Every season tells a story, not only for the Turkish Airlines EuroLeague as a whole, but for each of its teams, and especially for those who will try to crown their efforts at the Final Four in Cologne, Germany, starting on Friday, May 28.
The lure of winning a EuroLeague title with back-to-back victories over 48 hours next weekend is strong as can be. It means joining the roster of champions and taking a place in the history of European basketball.
While some players already know that feeling, others have just missed clutching the trophy, and still others have come this far for the first time. As teams, though, their stories for the season are still unfinished. Like all great dramas, each team has a back story that led to this moment and now aspires to a resounding conclusion.
Anadolu Efes Istanbul
In its journey from the bottom of the standings three seasons ago to a runner-up finish at the last Final Four, a stranglehold on first place before last season ended prematurely, and a return shot at the title now, Efes has fascinated fans well beyond Istanbul.
A joyful and unselfish style of play has served Efes well in many big games during that span and will have to serve as the experience needed to reach the mountaintop now. That's because, alone among the Final Four clubs, not only has Efes never won the title as a club, but neither has its head coach nor any of his players.
The last time a club, its coach and the full roster of players have become first-time European club champions at the same time was in 1999, when Zalgiris Kaunas made a similarly joyful noise on the basketball court. Efes is united in that singular motivation to finish the stellar work it has done over three long seasons and spread the ultimate joy to its dedicated fans in Istanbul.
AX Armani Exchange Milan
Milan has not been there – the Final Four – since 1992 and has not done that – win the title – since 1988. But make no mistake: this club's pedigree runs deep. The same can now be said about its team leaders on the bench and off.
With a head coach who is going to his 15th Final Four and 11 thirtysomethings on the roster, Milan has invested heavily in experience. That investment came with risk during a long season when injuries, which can happen to any athlete, often require more recovery time for older players. In a single game of vital importance at season's end, however, the cool-headedness that comes with age becomes a definite plus.
Remember, this is a team that only survived the playoffs by refusing to lose its concentration or composure despite the most trying of circumstances. Milan's hope is that lessons learned by its several former champions rub off on the roster's younger heavy lifters, a process that is clearly underway. If completed at the Final Four, Milan could bring home Italy's first EuroLeague trophy in two decades.
After winning four titles in the last 15 years and reaching 17 of the last 18 Final Fours, CSKA's story of success would seem to be repeating itself. But this time is different. Perhaps no team in elite basketball history has lost two MVP candidates in mid-season, for the remainder of the season, and still made it this far.
CSKA has not only survived, but will arrive in Cologne as the last champion, too, owning the trophy until another team takes it away. CSKA has certainly played like it has no intention of seeing that trophy change hands. Not merely the top-scoring team this season, CSKA also leads the EuroLeague in hustle categories like offensive rebounds and fouls drawn. To a man, its players seem to be competing with knives clenched between their teeth.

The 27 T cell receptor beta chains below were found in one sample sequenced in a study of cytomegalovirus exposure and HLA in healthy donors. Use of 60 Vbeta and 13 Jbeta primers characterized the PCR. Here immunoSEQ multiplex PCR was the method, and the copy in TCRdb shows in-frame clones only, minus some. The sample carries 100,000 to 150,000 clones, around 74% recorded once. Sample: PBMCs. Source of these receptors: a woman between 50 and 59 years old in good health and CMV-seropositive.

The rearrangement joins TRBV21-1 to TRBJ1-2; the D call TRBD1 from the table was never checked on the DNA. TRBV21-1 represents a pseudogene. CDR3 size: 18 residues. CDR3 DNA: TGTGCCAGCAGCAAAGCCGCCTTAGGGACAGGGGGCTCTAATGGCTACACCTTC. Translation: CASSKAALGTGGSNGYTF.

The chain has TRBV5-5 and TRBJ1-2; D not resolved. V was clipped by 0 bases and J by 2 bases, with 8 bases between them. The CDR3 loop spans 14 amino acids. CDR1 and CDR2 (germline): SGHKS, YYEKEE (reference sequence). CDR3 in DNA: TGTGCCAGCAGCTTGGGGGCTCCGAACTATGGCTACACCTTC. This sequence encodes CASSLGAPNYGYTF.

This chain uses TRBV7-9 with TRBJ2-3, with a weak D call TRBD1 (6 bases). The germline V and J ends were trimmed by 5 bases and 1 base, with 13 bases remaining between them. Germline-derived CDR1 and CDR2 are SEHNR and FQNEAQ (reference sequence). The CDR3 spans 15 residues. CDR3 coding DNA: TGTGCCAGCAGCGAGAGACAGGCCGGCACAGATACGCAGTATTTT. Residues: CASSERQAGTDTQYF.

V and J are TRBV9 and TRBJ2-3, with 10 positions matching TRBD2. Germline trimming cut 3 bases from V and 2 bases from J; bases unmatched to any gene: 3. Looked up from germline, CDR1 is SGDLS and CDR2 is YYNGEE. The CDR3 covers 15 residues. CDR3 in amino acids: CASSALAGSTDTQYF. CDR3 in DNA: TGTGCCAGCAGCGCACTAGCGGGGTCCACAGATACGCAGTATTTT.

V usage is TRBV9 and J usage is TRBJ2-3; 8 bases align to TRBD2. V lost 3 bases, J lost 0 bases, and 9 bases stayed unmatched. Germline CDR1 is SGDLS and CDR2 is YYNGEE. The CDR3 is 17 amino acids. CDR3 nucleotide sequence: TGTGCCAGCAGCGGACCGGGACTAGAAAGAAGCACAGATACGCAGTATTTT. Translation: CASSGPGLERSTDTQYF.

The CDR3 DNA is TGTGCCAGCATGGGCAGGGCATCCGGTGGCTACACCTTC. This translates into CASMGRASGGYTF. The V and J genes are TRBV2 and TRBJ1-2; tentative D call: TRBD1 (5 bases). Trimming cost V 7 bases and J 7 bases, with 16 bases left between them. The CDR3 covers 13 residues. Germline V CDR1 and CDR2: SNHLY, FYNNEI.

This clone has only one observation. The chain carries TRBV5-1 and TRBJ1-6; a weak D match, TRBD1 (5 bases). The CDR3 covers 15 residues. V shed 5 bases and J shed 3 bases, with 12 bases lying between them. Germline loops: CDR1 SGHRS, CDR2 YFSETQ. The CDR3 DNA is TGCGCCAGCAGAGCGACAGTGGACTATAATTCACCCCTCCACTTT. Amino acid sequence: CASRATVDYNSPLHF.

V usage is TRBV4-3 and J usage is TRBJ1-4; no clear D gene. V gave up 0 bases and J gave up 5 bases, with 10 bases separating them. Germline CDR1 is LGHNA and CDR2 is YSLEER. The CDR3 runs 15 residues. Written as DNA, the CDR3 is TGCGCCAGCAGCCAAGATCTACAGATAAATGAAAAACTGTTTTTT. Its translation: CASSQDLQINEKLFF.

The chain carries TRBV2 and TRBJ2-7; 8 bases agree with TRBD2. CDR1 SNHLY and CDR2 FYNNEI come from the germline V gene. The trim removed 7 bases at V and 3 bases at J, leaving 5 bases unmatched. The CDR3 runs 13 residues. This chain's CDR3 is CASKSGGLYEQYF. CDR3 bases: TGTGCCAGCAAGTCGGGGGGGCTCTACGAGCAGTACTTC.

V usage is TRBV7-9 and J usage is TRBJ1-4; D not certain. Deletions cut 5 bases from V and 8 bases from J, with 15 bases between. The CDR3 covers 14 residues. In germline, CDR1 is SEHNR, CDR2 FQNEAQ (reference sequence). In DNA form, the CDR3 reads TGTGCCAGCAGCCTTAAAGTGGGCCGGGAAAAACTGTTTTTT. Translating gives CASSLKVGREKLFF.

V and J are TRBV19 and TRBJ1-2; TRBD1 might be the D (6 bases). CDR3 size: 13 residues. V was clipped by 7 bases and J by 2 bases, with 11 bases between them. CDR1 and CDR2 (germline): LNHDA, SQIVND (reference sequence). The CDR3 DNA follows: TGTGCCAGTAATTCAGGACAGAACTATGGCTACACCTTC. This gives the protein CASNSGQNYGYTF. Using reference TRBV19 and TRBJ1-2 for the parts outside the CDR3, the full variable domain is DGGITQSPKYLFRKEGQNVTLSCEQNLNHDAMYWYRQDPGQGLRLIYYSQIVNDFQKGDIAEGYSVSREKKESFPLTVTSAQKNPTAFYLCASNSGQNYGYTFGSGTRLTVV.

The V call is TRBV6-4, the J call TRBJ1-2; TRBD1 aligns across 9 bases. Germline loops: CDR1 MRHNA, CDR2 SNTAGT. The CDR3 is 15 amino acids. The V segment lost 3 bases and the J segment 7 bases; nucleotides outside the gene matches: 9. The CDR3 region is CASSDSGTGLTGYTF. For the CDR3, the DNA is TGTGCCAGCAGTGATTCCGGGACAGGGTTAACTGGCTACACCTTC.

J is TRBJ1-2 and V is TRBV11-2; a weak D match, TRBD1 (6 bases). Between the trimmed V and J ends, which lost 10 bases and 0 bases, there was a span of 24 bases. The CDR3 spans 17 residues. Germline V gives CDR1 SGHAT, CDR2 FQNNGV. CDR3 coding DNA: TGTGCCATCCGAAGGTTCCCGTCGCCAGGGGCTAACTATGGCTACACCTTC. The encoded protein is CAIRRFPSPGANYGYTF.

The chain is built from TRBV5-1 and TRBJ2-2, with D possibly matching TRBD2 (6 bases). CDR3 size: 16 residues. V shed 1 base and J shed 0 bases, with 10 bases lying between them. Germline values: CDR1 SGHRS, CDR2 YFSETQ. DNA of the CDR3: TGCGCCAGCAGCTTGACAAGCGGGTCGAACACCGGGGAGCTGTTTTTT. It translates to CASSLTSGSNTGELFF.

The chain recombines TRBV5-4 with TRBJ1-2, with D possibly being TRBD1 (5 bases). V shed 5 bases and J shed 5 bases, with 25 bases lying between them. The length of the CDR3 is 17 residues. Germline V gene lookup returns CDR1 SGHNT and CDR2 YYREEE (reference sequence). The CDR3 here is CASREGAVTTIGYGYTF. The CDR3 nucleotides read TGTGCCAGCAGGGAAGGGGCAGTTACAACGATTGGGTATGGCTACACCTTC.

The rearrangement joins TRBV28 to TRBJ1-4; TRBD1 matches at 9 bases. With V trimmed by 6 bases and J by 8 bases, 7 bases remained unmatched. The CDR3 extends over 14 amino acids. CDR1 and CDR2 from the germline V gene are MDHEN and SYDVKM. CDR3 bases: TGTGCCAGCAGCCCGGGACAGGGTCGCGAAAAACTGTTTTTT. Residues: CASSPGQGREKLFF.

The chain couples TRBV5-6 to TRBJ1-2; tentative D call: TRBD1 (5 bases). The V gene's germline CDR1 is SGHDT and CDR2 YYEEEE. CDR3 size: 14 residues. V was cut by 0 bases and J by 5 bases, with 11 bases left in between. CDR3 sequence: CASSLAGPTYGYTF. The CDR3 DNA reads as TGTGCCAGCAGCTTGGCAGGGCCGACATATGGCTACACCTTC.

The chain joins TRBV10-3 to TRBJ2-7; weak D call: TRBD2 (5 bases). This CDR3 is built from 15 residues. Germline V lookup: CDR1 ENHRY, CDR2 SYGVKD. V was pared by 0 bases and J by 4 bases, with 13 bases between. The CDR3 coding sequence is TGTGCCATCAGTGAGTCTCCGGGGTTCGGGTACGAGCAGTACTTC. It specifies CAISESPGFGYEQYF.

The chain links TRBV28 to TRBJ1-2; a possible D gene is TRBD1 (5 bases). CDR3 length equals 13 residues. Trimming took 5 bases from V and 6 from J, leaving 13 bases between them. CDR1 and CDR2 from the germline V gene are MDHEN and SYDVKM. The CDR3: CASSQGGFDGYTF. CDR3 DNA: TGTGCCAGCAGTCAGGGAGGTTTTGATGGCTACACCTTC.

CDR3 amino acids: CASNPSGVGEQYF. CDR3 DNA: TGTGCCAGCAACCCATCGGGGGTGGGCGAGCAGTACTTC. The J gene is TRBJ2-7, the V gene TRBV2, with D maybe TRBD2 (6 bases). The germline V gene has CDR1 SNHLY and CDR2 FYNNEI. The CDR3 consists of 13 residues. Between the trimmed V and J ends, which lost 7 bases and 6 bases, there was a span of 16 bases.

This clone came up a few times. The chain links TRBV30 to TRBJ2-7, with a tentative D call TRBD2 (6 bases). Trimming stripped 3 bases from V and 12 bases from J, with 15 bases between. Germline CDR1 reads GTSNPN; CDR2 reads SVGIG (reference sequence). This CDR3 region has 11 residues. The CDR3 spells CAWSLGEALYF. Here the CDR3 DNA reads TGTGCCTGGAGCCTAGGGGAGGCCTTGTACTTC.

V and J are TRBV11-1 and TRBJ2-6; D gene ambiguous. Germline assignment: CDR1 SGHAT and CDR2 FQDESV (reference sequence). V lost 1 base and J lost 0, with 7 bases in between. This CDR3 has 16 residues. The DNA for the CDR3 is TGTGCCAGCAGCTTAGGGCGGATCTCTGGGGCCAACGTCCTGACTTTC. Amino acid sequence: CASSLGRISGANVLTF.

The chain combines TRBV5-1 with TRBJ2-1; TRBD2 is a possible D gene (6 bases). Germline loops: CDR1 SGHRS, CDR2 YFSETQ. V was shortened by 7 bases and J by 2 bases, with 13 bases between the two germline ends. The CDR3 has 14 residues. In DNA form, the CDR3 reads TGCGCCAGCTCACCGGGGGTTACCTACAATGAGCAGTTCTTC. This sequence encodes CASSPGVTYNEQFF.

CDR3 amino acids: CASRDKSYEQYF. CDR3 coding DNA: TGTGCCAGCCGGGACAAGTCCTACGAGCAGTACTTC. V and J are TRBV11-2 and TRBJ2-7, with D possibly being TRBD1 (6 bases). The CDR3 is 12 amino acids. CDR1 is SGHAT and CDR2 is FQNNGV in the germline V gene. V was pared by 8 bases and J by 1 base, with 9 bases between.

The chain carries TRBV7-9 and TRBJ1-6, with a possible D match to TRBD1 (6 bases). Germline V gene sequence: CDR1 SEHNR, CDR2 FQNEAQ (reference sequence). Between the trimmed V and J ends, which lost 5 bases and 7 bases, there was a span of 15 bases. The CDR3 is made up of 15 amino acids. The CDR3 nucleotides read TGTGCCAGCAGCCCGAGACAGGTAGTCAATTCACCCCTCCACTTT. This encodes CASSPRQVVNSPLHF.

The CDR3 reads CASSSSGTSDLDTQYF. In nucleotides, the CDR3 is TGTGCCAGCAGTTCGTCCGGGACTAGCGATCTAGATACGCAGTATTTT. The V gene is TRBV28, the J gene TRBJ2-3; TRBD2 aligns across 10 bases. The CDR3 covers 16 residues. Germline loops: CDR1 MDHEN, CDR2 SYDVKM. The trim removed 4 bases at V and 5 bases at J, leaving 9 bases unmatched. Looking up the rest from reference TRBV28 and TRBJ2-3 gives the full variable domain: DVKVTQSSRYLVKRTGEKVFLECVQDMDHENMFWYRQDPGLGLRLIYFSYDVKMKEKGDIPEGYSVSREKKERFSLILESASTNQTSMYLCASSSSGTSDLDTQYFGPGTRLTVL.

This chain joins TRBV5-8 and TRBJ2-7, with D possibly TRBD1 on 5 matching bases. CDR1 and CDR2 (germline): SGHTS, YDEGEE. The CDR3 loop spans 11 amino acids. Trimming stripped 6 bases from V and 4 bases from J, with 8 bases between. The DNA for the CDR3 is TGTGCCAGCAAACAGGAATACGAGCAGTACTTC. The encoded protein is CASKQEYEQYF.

CSKA acts more like a starving team than a complacent champion, and in fact, six of its most-used players in the playoffs – as compared to five still there from the title team of two years ago – are seeking their first taste of EuroLeague glory. They might not be aware that victory in Cologne would tie CSKA with Panathinaikos Athens for the most EuroLeague titles this century, but they know clearly why they moved to Moscow – to rise to this occasion.
Take parts of the other three Final Four team stories, shake or stir, and you have Barca's rich and intriguing plotline. It returned from the wilderness to the Final Four after seven long years, a lifetime for such a proud club. It stocked the roster with talents hungry for the same crowning glory. And, to make sure that no stone has been left unturned, it kept adding championship mettle until the last possible moment.
Leadership is surely present and accounted for in all the other teams at the Final Four, but Barca has unquestionable guiding lights on the bench, on the court, and in the locker room, each as bright as the other. Most groups seek a leader in difficult moments; Barca comes to Cologne with plenty to choose from.
All that moving big pieces into place in recent years was to have the precise opportunity that presents itself now. A superstar raised by the archrival flipped more than one narrative to become the team's anchor. The coach who conquered his and Barca's first EuroLeague title in uniform now leads several of his playing contemporaries. And a club icon has returned from long ago and far away to join the final push. Barca's story has all the elements of a classic, but just like the others, this ending still needs to be written.